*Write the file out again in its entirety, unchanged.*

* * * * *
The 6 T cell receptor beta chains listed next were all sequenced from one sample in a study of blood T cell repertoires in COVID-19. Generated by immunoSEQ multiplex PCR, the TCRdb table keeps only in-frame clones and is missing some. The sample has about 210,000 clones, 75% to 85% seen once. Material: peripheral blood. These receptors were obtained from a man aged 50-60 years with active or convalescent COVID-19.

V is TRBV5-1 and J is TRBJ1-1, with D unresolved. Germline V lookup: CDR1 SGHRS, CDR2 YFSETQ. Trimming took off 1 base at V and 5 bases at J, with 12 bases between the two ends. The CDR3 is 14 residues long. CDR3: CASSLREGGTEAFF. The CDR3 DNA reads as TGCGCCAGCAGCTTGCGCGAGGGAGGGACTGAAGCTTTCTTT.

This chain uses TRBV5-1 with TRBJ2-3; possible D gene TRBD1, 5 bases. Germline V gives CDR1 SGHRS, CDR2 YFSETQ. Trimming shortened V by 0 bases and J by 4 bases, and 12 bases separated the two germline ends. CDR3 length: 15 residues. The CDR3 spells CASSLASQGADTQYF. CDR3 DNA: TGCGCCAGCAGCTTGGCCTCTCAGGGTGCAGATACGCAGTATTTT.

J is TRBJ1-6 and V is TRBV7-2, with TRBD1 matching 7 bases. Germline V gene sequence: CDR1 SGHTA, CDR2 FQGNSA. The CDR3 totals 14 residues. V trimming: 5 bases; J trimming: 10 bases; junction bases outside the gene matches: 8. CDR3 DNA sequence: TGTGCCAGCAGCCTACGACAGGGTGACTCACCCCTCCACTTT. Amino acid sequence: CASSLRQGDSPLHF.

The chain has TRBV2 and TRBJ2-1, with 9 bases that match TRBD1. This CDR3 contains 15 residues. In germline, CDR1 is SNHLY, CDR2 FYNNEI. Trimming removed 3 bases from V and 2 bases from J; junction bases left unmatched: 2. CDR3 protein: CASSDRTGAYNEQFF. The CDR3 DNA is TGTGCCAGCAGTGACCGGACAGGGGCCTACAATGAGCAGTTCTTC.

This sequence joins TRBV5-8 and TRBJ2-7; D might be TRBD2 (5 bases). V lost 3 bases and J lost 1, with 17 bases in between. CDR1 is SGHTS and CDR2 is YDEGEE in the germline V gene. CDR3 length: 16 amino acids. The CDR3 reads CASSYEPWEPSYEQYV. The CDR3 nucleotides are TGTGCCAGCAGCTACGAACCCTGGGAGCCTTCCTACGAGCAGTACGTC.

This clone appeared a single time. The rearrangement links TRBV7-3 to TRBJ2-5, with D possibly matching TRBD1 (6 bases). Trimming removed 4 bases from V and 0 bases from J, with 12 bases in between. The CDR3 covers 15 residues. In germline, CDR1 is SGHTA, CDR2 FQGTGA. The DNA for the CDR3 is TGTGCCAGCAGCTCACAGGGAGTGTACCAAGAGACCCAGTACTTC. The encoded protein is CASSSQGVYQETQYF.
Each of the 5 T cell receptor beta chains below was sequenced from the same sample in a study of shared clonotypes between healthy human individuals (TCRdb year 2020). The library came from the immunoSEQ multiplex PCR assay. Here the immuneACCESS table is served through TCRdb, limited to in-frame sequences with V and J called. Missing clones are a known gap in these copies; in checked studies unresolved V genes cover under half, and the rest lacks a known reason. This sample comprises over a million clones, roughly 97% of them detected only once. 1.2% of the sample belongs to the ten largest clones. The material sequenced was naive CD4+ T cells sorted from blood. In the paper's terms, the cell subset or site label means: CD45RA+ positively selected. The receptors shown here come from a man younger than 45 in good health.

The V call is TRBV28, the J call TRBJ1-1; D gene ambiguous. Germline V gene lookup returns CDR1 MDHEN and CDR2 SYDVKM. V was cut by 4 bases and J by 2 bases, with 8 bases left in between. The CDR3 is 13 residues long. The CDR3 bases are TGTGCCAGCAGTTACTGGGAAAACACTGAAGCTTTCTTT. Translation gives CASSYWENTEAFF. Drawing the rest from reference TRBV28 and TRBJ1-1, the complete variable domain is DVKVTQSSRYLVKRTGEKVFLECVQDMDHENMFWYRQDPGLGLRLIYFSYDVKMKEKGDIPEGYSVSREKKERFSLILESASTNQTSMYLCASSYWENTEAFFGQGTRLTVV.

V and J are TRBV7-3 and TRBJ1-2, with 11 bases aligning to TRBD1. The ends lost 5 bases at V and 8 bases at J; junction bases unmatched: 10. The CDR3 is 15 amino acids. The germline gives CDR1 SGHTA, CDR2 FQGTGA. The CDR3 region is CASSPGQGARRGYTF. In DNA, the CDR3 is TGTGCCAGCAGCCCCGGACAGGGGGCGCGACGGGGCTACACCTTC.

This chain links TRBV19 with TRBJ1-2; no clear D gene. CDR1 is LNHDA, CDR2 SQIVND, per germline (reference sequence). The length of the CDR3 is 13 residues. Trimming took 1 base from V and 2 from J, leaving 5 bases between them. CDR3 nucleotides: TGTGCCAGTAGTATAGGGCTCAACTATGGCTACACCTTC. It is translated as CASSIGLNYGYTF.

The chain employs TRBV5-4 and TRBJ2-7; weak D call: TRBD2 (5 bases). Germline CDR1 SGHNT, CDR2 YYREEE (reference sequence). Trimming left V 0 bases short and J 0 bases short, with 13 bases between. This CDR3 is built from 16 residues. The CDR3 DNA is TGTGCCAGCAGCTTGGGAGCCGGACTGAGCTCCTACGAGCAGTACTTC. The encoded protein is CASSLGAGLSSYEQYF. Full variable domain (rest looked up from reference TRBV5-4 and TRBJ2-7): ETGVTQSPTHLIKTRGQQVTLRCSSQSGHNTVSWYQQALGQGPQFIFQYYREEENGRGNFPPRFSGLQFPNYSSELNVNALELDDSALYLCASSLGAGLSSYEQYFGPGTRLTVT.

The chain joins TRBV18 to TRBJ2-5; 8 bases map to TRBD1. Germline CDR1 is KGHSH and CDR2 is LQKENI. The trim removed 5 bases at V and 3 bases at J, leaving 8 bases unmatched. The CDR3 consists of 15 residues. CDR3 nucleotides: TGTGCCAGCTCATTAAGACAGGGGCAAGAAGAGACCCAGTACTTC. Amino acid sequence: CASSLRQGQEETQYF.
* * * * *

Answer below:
The 6 T cell receptor beta chains listed next were all sequenced from one sample in a study of blood T cell repertoires in COVID-19. Generated by immunoSEQ multiplex PCR, the TCRdb table keeps only in-frame clones and is missing some. The sample has about 210,000 clones, 75% to 85% seen once. Material: peripheral blood. These receptors were obtained from a man aged 50-60 years with active or convalescent COVID-19.

V is TRBV5-1 and J is TRBJ1-1, with D unresolved. Germline V lookup: CDR1 SGHRS, CDR2 YFSETQ. Trimming took off 1 base at V and 5 bases at J, with 12 bases between the two ends. The CDR3 is 14 residues long. CDR3: CASSLREGGTEAFF. The CDR3 DNA reads as TGCGCCAGCAGCTTGCGCGAGGGAGGGACTGAAGCTTTCTTT.

This chain uses TRBV5-1 with TRBJ2-3; possible D gene TRBD1, 5 bases. Germline V gives CDR1 SGHRS, CDR2 YFSETQ. Trimming shortened V by 0 bases and J by 4 bases, and 12 bases separated the two germline ends. CDR3 length: 15 residues. The CDR3 spells CASSLASQGADTQYF. CDR3 DNA: TGCGCCAGCAGCTTGGCCTCTCAGGGTGCAGATACGCAGTATTTT.

J is TRBJ1-6 and V is TRBV7-2, with TRBD1 matching 7 bases. Germline V gene sequence: CDR1 SGHTA, CDR2 FQGNSA. The CDR3 totals 14 residues. V trimming: 5 bases; J trimming: 10 bases; junction bases outside the gene matches: 8. CDR3 DNA sequence: TGTGCCAGCAGCCTACGACAGGGTGACTCACCCCTCCACTTT. Amino acid sequence: CASSLRQGDSPLHF.

The chain has TRBV2 and TRBJ2-1, with 9 bases that match TRBD1. This CDR3 contains 15 residues. In germline, CDR1 is SNHLY, CDR2 FYNNEI. Trimming removed 3 bases from V and 2 bases from J; junction bases left unmatched: 2. CDR3 protein: CASSDRTGAYNEQFF. The CDR3 DNA is TGTGCCAGCAGTGACCGGACAGGGGCCTACAATGAGCAGTTCTTC.

This sequence joins TRBV5-8 and TRBJ2-7; D might be TRBD2 (5 bases). V lost 3 bases and J lost 1, with 17 bases in between. CDR1 is SGHTS and CDR2 is YDEGEE in the germline V gene. CDR3 length: 16 amino acids. The CDR3 reads CASSYEPWEPSYEQYV. The CDR3 nucleotides are TGTGCCAGCAGCTACGAACCCTGGGAGCCTTCCTACGAGCAGTACGTC.

This clone appeared a single time. The rearrangement links TRBV7-3 to TRBJ2-5, with D possibly matching TRBD1 (6 bases). Trimming removed 4 bases from V and 0 bases from J, with 12 bases in between. The CDR3 covers 15 residues. In germline, CDR1 is SGHTA, CDR2 FQGTGA. The DNA for the CDR3 is TGTGCCAGCAGCTCACAGGGAGTGTACCAAGAGACCCAGTACTTC. The encoded protein is CASSSQGVYQETQYF.
Each of the 5 T cell receptor beta chains below was sequenced from the same sample in a study of shared clonotypes between healthy human individuals (TCRdb year 2020). The library came from the immunoSEQ multiplex PCR assay. Here the immuneACCESS table is served through TCRdb, limited to in-frame sequences with V and J called. Missing clones are a known gap in these copies; in checked studies unresolved V genes cover under half, and the rest lacks a known reason. This sample comprises over a million clones, roughly 97% of them detected only once. 1.2% of the sample belongs to the ten largest clones. The material sequenced was naive CD4+ T cells sorted from blood. In the paper's terms, the cell subset or site label means: CD45RA+ positively selected. The receptors shown here come from a man younger than 45 in good health.

The V call is TRBV28, the J call TRBJ1-1; D gene ambiguous. Germline V gene lookup returns CDR1 MDHEN and CDR2 SYDVKM. V was cut by 4 bases and J by 2 bases, with 8 bases left in between. The CDR3 is 13 residues long. The CDR3 bases are TGTGCCAGCAGTTACTGGGAAAACACTGAAGCTTTCTTT. Translation gives CASSYWENTEAFF. Drawing the rest from reference TRBV28 and TRBJ1-1, the complete variable domain is DVKVTQSSRYLVKRTGEKVFLECVQDMDHENMFWYRQDPGLGLRLIYFSYDVKMKEKGDIPEGYSVSREKKERFSLILESASTNQTSMYLCASSYWENTEAFFGQGTRLTVV.

V and J are TRBV7-3 and TRBJ1-2, with 11 bases aligning to TRBD1. The ends lost 5 bases at V and 8 bases at J; junction bases unmatched: 10. The CDR3 is 15 amino acids. The germline gives CDR1 SGHTA, CDR2 FQGTGA. The CDR3 region is CASSPGQGARRGYTF. In DNA, the CDR3 is TGTGCCAGCAGCCCCGGACAGGGGGCGCGACGGGGCTACACCTTC.

This chain links TRBV19 with TRBJ1-2; no clear D gene. CDR1 is LNHDA, CDR2 SQIVND, per germline (reference sequence). The length of the CDR3 is 13 residues. Trimming took 1 base from V and 2 from J, leaving 5 bases between them. CDR3 nucleotides: TGTGCCAGTAGTATAGGGCTCAACTATGGCTACACCTTC. It is translated as CASSIGLNYGYTF.

The chain employs TRBV5-4 and TRBJ2-7; weak D call: TRBD2 (5 bases). Germline CDR1 SGHNT, CDR2 YYREEE (reference sequence). Trimming left V 0 bases short and J 0 bases short, with 13 bases between. This CDR3 is built from 16 residues. The CDR3 DNA is TGTGCCAGCAGCTTGGGAGCCGGACTGAGCTCCTACGAGCAGTACTTC. The encoded protein is CASSLGAGLSSYEQYF. Full variable domain (rest looked up from reference TRBV5-4 and TRBJ2-7): ETGVTQSPTHLIKTRGQQVTLRCSSQSGHNTVSWYQQALGQGPQFIFQYYREEENGRGNFPPRFSGLQFPNYSSELNVNALELDDSALYLCASSLGAGLSSYEQYFGPGTRLTVT.

The chain joins TRBV18 to TRBJ2-5; 8 bases map to TRBD1. Germline CDR1 is KGHSH and CDR2 is LQKENI. The trim removed 5 bases at V and 3 bases at J, leaving 8 bases unmatched. The CDR3 consists of 15 residues. CDR3 nucleotides: TGTGCCAGCTCATTAAGACAGGGGCAAGAAGAGACCCAGTACTTC. Amino acid sequence: CASSLRQGQEETQYF.